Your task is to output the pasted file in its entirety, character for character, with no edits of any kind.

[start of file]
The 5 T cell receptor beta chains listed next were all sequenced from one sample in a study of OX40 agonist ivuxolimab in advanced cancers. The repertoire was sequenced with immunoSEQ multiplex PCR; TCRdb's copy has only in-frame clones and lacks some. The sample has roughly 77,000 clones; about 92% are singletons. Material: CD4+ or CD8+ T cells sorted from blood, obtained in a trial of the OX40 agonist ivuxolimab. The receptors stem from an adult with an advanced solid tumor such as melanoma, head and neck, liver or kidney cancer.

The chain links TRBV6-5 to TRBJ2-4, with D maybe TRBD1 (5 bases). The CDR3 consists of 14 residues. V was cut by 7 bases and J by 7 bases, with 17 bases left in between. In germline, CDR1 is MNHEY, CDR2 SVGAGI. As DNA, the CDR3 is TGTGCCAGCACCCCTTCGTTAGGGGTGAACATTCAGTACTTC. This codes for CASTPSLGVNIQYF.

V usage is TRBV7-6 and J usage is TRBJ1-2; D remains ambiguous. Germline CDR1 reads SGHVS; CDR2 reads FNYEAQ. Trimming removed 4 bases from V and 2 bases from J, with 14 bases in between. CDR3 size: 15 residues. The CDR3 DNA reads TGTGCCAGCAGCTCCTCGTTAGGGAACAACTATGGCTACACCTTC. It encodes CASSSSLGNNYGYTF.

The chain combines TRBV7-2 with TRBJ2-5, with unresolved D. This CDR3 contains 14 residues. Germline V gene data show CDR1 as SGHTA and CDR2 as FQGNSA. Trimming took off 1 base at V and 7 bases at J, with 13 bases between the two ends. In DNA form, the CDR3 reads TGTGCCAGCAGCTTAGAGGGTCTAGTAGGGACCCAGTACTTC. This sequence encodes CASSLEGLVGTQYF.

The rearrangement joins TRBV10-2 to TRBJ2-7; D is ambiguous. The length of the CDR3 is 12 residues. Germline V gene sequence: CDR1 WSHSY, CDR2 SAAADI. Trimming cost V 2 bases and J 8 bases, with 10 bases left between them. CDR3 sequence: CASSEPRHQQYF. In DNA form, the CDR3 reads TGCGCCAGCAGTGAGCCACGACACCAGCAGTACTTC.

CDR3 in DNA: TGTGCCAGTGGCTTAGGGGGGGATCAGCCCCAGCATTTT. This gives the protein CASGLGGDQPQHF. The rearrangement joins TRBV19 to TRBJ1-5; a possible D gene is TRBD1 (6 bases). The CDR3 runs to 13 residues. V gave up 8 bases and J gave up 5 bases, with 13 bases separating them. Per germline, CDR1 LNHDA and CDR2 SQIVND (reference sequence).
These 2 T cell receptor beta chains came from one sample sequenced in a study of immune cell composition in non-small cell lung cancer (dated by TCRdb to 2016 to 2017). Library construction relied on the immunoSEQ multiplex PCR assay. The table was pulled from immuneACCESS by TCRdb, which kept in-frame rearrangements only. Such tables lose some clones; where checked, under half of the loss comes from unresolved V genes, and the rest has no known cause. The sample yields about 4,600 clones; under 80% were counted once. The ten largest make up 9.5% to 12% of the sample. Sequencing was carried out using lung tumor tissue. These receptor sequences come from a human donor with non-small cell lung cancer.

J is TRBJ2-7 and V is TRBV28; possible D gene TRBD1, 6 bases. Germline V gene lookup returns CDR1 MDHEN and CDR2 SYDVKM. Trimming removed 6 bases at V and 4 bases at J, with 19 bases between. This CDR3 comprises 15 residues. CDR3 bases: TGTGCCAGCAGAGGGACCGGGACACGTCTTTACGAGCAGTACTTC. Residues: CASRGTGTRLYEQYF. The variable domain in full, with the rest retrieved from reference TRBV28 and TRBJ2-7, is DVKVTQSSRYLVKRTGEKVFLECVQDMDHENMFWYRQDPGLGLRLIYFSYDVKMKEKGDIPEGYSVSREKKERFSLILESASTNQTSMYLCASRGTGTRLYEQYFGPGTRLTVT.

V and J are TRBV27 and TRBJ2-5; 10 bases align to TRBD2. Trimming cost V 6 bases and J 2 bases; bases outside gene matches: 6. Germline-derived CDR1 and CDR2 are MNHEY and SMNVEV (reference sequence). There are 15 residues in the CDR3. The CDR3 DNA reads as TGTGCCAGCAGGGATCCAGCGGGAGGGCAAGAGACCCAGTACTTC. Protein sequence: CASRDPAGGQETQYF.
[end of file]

The 5 T cell receptor beta chains listed next were all sequenced from one sample in a study of OX40 agonist ivuxolimab in advanced cancers. The repertoire was sequenced with immunoSEQ multiplex PCR; TCRdb's copy has only in-frame clones and lacks some. The sample has roughly 77,000 clones; about 92% are singletons. Material: CD4+ or CD8+ T cells sorted from blood, obtained in a trial of the OX40 agonist ivuxolimab. The receptors stem from an adult with an advanced solid tumor such as melanoma, head and neck, liver or kidney cancer.

The chain links TRBV6-5 to TRBJ2-4, with D maybe TRBD1 (5 bases). The CDR3 consists of 14 residues. V was cut by 7 bases and J by 7 bases, with 17 bases left in between. In germline, CDR1 is MNHEY, CDR2 SVGAGI. As DNA, the CDR3 is TGTGCCAGCACCCCTTCGTTAGGGGTGAACATTCAGTACTTC. This codes for CASTPSLGVNIQYF.

V usage is TRBV7-6 and J usage is TRBJ1-2; D remains ambiguous. Germline CDR1 reads SGHVS; CDR2 reads FNYEAQ. Trimming removed 4 bases from V and 2 bases from J, with 14 bases in between. CDR3 size: 15 residues. The CDR3 DNA reads TGTGCCAGCAGCTCCTCGTTAGGGAACAACTATGGCTACACCTTC. It encodes CASSSSLGNNYGYTF.

The chain combines TRBV7-2 with TRBJ2-5, with unresolved D. This CDR3 contains 14 residues. Germline V gene data show CDR1 as SGHTA and CDR2 as FQGNSA. Trimming took off 1 base at V and 7 bases at J, with 13 bases between the two ends. In DNA form, the CDR3 reads TGTGCCAGCAGCTTAGAGGGTCTAGTAGGGACCCAGTACTTC. This sequence encodes CASSLEGLVGTQYF.

The rearrangement joins TRBV10-2 to TRBJ2-7; D is ambiguous. The length of the CDR3 is 12 residues. Germline V gene sequence: CDR1 WSHSY, CDR2 SAAADI. Trimming cost V 2 bases and J 8 bases, with 10 bases left between them. CDR3 sequence: CASSEPRHQQYF. In DNA form, the CDR3 reads TGCGCCAGCAGTGAGCCACGACACCAGCAGTACTTC.

CDR3 in DNA: TGTGCCAGTGGCTTAGGGGGGGATCAGCCCCAGCATTTT. This gives the protein CASGLGGDQPQHF. The rearrangement joins TRBV19 to TRBJ1-5; a possible D gene is TRBD1 (6 bases). The CDR3 runs to 13 residues. V gave up 8 bases and J gave up 5 bases, with 13 bases separating them. Per germline, CDR1 LNHDA and CDR2 SQIVND (reference sequence).
These 2 T cell receptor beta chains came from one sample sequenced in a study of immune cell composition in non-small cell lung cancer (dated by TCRdb to 2016 to 2017). Library construction relied on the immunoSEQ multiplex PCR assay. The table was pulled from immuneACCESS by TCRdb, which kept in-frame rearrangements only. Such tables lose some clones; where checked, under half of the loss comes from unresolved V genes, and the rest has no known cause. The sample yields about 4,600 clones; under 80% were counted once. The ten largest make up 9.5% to 12% of the sample. Sequencing was carried out using lung tumor tissue. These receptor sequences come from a human donor with non-small cell lung cancer.

J is TRBJ2-7 and V is TRBV28; possible D gene TRBD1, 6 bases. Germline V gene lookup returns CDR1 MDHEN and CDR2 SYDVKM. Trimming removed 6 bases at V and 4 bases at J, with 19 bases between. This CDR3 comprises 15 residues. CDR3 bases: TGTGCCAGCAGAGGGACCGGGACACGTCTTTACGAGCAGTACTTC. Residues: CASRGTGTRLYEQYF. The variable domain in full, with the rest retrieved from reference TRBV28 and TRBJ2-7, is DVKVTQSSRYLVKRTGEKVFLECVQDMDHENMFWYRQDPGLGLRLIYFSYDVKMKEKGDIPEGYSVSREKKERFSLILESASTNQTSMYLCASRGTGTRLYEQYFGPGTRLTVT.

V and J are TRBV27 and TRBJ2-5; 10 bases align to TRBD2. Trimming cost V 6 bases and J 2 bases; bases outside gene matches: 6. Germline-derived CDR1 and CDR2 are MNHEY and SMNVEV (reference sequence). There are 15 residues in the CDR3. The CDR3 DNA reads as TGTGCCAGCAGGGATCCAGCGGGAGGGCAAGAGACCCAGTACTTC. Protein sequence: CASRDPAGGQETQYF.